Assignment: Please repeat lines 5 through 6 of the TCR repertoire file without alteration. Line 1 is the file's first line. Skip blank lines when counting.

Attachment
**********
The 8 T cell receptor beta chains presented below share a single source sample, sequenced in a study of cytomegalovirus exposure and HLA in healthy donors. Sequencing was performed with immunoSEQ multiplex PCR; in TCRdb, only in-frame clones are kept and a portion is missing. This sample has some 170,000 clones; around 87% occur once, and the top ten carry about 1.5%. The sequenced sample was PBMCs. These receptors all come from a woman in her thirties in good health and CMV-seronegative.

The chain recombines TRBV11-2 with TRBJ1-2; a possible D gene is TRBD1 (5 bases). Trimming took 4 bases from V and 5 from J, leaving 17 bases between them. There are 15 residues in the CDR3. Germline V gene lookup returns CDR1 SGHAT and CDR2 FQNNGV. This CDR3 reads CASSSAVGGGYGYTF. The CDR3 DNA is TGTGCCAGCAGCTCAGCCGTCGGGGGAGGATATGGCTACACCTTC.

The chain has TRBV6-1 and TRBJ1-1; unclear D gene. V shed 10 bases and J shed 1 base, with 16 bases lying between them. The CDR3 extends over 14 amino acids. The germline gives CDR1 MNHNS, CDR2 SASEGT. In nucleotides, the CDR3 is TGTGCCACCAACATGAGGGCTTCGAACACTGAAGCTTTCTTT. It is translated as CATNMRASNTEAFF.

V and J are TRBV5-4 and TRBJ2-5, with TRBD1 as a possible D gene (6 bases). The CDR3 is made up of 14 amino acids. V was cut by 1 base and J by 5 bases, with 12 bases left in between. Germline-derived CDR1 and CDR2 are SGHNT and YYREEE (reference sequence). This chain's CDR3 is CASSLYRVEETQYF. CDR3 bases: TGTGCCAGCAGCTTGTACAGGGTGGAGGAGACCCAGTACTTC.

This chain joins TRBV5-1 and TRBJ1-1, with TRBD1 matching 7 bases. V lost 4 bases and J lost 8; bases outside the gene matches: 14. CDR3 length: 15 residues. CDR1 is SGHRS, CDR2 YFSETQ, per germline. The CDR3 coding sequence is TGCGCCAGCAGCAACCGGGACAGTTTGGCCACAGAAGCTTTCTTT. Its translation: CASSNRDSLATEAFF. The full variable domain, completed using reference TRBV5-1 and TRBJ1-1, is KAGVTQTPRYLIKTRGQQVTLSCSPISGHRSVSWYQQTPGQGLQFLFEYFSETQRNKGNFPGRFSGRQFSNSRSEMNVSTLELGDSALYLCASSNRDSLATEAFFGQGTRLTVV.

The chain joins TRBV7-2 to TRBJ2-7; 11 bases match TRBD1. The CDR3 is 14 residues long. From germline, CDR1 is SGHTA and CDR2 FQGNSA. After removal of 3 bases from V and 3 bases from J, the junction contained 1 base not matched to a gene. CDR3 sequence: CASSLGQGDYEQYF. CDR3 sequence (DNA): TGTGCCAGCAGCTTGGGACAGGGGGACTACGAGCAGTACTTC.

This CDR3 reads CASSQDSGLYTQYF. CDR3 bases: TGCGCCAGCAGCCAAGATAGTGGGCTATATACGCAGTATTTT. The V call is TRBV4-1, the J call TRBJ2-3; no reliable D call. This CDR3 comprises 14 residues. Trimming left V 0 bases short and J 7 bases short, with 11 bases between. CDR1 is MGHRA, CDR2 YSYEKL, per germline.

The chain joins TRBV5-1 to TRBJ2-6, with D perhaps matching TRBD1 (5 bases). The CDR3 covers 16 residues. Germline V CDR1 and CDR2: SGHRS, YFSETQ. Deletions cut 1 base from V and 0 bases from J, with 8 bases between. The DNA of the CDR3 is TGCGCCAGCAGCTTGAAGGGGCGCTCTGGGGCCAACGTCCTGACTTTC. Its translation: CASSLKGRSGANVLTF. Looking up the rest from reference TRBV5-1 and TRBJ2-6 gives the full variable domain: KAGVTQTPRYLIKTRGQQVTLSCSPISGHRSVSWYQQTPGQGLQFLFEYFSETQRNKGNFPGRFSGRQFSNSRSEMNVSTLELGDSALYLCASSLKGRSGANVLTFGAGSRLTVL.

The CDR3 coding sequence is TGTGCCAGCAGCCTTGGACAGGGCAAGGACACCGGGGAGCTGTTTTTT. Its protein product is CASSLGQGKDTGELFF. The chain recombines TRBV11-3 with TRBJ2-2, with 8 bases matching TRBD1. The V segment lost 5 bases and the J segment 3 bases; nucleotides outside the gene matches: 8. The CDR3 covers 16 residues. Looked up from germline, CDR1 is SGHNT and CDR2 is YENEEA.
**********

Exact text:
This chain joins TRBV5-1 and TRBJ1-1, with TRBD1 matching 7 bases. V lost 4 bases and J lost 8; bases outside the gene matches: 14. CDR3 length: 15 residues. CDR1 is SGHRS, CDR2 YFSETQ, per germline. The CDR3 coding sequence is TGCGCCAGCAGCAACCGGGACAGTTTGGCCACAGAAGCTTTCTTT. Its translation: CASSNRDSLATEAFF. The full variable domain, completed using reference TRBV5-1 and TRBJ1-1, is KAGVTQTPRYLIKTRGQQVTLSCSPISGHRSVSWYQQTPGQGLQFLFEYFSETQRNKGNFPGRFSGRQFSNSRSEMNVSTLELGDSALYLCASSNRDSLATEAFFGQGTRLTVV.

The chain joins TRBV7-2 to TRBJ2-7; 11 bases match TRBD1. The CDR3 is 14 residues long. From germline, CDR1 is SGHTA and CDR2 FQGNSA. After removal of 3 bases from V and 3 bases from J, the junction contained 1 base not matched to a gene. CDR3 sequence: CASSLGQGDYEQYF. CDR3 sequence (DNA): TGTGCCAGCAGCTTGGGACAGGGGGACTACGAGCAGTACTTC.